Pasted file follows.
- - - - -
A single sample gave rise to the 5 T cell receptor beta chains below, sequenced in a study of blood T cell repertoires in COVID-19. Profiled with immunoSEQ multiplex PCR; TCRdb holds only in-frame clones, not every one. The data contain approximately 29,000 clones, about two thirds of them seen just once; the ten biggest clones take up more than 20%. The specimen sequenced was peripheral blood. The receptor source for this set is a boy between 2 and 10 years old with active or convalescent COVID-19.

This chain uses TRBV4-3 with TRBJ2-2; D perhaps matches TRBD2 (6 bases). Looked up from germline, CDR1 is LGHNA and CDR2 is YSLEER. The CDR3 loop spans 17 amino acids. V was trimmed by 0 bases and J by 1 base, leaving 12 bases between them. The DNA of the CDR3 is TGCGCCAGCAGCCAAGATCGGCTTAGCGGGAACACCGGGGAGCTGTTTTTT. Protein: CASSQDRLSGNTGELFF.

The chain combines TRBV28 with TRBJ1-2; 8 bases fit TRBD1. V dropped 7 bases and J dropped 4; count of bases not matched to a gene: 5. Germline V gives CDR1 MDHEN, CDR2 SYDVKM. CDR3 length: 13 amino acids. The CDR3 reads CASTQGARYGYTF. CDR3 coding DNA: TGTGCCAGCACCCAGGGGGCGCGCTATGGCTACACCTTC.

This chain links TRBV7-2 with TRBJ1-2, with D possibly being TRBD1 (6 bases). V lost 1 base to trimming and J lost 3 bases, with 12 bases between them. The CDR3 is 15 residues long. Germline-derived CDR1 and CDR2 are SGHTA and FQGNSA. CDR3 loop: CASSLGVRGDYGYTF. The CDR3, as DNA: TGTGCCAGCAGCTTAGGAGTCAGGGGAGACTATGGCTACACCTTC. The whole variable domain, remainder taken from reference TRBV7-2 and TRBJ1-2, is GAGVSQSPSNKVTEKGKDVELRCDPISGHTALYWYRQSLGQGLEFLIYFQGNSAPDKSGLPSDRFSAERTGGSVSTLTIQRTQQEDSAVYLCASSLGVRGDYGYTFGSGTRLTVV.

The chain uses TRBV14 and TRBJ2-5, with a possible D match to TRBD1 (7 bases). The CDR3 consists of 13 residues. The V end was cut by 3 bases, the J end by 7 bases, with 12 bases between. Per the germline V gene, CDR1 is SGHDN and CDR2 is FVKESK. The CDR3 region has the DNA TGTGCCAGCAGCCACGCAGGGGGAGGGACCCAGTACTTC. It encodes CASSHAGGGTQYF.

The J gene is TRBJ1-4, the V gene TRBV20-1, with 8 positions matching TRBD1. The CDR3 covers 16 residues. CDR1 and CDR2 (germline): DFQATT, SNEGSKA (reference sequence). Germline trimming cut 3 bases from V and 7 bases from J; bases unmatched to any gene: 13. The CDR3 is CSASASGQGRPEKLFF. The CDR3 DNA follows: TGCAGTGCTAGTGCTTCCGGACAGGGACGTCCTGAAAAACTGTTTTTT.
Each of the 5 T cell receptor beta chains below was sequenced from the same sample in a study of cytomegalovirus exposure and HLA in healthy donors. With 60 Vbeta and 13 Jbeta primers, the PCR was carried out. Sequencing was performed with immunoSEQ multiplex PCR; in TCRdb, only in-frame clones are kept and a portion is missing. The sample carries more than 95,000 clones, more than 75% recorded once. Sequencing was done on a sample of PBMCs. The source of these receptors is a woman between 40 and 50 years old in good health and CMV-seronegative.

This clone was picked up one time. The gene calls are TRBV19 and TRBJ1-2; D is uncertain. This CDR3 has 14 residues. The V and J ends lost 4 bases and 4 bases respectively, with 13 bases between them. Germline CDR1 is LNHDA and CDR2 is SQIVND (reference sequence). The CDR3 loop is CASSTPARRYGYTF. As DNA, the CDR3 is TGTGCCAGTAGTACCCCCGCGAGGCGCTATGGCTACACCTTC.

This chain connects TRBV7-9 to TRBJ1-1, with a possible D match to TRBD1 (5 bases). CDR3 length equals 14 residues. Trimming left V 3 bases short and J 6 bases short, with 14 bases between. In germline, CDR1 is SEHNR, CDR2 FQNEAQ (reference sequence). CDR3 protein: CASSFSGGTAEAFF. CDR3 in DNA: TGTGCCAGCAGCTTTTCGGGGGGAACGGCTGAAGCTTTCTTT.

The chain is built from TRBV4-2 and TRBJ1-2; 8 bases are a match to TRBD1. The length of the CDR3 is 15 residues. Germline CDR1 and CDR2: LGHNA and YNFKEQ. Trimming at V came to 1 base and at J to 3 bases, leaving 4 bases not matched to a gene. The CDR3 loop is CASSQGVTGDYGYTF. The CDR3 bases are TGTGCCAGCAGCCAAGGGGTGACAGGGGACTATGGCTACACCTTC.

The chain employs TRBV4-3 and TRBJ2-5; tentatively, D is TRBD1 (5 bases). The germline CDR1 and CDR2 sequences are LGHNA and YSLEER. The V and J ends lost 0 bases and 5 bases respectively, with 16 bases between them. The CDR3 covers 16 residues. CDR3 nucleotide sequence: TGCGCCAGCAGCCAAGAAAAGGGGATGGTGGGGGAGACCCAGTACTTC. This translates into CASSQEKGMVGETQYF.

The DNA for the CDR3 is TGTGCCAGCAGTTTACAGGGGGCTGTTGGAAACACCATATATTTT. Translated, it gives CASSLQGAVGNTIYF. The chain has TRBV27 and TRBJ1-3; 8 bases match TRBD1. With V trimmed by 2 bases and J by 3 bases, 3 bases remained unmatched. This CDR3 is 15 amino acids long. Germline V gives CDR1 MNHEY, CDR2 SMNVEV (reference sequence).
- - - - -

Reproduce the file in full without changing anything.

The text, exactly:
A single sample gave rise to the 5 T cell receptor beta chains below, sequenced in a study of blood T cell repertoires in COVID-19. Profiled with immunoSEQ multiplex PCR; TCRdb holds only in-frame clones, not every one. The data contain approximately 29,000 clones, about two thirds of them seen just once; the ten biggest clones take up more than 20%. The specimen sequenced was peripheral blood. The receptor source for this set is a boy between 2 and 10 years old with active or convalescent COVID-19.

This chain uses TRBV4-3 with TRBJ2-2; D perhaps matches TRBD2 (6 bases). Looked up from germline, CDR1 is LGHNA and CDR2 is YSLEER. The CDR3 loop spans 17 amino acids. V was trimmed by 0 bases and J by 1 base, leaving 12 bases between them. The DNA of the CDR3 is TGCGCCAGCAGCCAAGATCGGCTTAGCGGGAACACCGGGGAGCTGTTTTTT. Protein: CASSQDRLSGNTGELFF.

The chain combines TRBV28 with TRBJ1-2; 8 bases fit TRBD1. V dropped 7 bases and J dropped 4; count of bases not matched to a gene: 5. Germline V gives CDR1 MDHEN, CDR2 SYDVKM. CDR3 length: 13 amino acids. The CDR3 reads CASTQGARYGYTF. CDR3 coding DNA: TGTGCCAGCACCCAGGGGGCGCGCTATGGCTACACCTTC.

This chain links TRBV7-2 with TRBJ1-2, with D possibly being TRBD1 (6 bases). V lost 1 base to trimming and J lost 3 bases, with 12 bases between them. The CDR3 is 15 residues long. Germline-derived CDR1 and CDR2 are SGHTA and FQGNSA. CDR3 loop: CASSLGVRGDYGYTF. The CDR3, as DNA: TGTGCCAGCAGCTTAGGAGTCAGGGGAGACTATGGCTACACCTTC. The whole variable domain, remainder taken from reference TRBV7-2 and TRBJ1-2, is GAGVSQSPSNKVTEKGKDVELRCDPISGHTALYWYRQSLGQGLEFLIYFQGNSAPDKSGLPSDRFSAERTGGSVSTLTIQRTQQEDSAVYLCASSLGVRGDYGYTFGSGTRLTVV.

The chain uses TRBV14 and TRBJ2-5, with a possible D match to TRBD1 (7 bases). The CDR3 consists of 13 residues. The V end was cut by 3 bases, the J end by 7 bases, with 12 bases between. Per the germline V gene, CDR1 is SGHDN and CDR2 is FVKESK. The CDR3 region has the DNA TGTGCCAGCAGCCACGCAGGGGGAGGGACCCAGTACTTC. It encodes CASSHAGGGTQYF.

The J gene is TRBJ1-4, the V gene TRBV20-1, with 8 positions matching TRBD1. The CDR3 covers 16 residues. CDR1 and CDR2 (germline): DFQATT, SNEGSKA (reference sequence). Germline trimming cut 3 bases from V and 7 bases from J; bases unmatched to any gene: 13. The CDR3 is CSASASGQGRPEKLFF. The CDR3 DNA follows: TGCAGTGCTAGTGCTTCCGGACAGGGACGTCCTGAAAAACTGTTTTTT.
Each of the 5 T cell receptor beta chains below was sequenced from the same sample in a study of cytomegalovirus exposure and HLA in healthy donors. With 60 Vbeta and 13 Jbeta primers, the PCR was carried out. Sequencing was performed with immunoSEQ multiplex PCR; in TCRdb, only in-frame clones are kept and a portion is missing. The sample carries more than 95,000 clones, more than 75% recorded once. Sequencing was done on a sample of PBMCs. The source of these receptors is a woman between 40 and 50 years old in good health and CMV-seronegative.

This clone was picked up one time. The gene calls are TRBV19 and TRBJ1-2; D is uncertain. This CDR3 has 14 residues. The V and J ends lost 4 bases and 4 bases respectively, with 13 bases between them. Germline CDR1 is LNHDA and CDR2 is SQIVND (reference sequence). The CDR3 loop is CASSTPARRYGYTF. As DNA, the CDR3 is TGTGCCAGTAGTACCCCCGCGAGGCGCTATGGCTACACCTTC.

This chain connects TRBV7-9 to TRBJ1-1, with a possible D match to TRBD1 (5 bases). CDR3 length equals 14 residues. Trimming left V 3 bases short and J 6 bases short, with 14 bases between. In germline, CDR1 is SEHNR, CDR2 FQNEAQ (reference sequence). CDR3 protein: CASSFSGGTAEAFF. CDR3 in DNA: TGTGCCAGCAGCTTTTCGGGGGGAACGGCTGAAGCTTTCTTT.

The chain is built from TRBV4-2 and TRBJ1-2; 8 bases are a match to TRBD1. The length of the CDR3 is 15 residues. Germline CDR1 and CDR2: LGHNA and YNFKEQ. Trimming at V came to 1 base and at J to 3 bases, leaving 4 bases not matched to a gene. The CDR3 loop is CASSQGVTGDYGYTF. The CDR3 bases are TGTGCCAGCAGCCAAGGGGTGACAGGGGACTATGGCTACACCTTC.

The chain employs TRBV4-3 and TRBJ2-5; tentatively, D is TRBD1 (5 bases). The germline CDR1 and CDR2 sequences are LGHNA and YSLEER. The V and J ends lost 0 bases and 5 bases respectively, with 16 bases between them. The CDR3 covers 16 residues. CDR3 nucleotide sequence: TGCGCCAGCAGCCAAGAAAAGGGGATGGTGGGGGAGACCCAGTACTTC. This translates into CASSQEKGMVGETQYF.

The DNA for the CDR3 is TGTGCCAGCAGTTTACAGGGGGCTGTTGGAAACACCATATATTTT. Translated, it gives CASSLQGAVGNTIYF. The chain has TRBV27 and TRBJ1-3; 8 bases match TRBD1. With V trimmed by 2 bases and J by 3 bases, 3 bases remained unmatched. This CDR3 is 15 amino acids long. Germline V gives CDR1 MNHEY, CDR2 SMNVEV (reference sequence).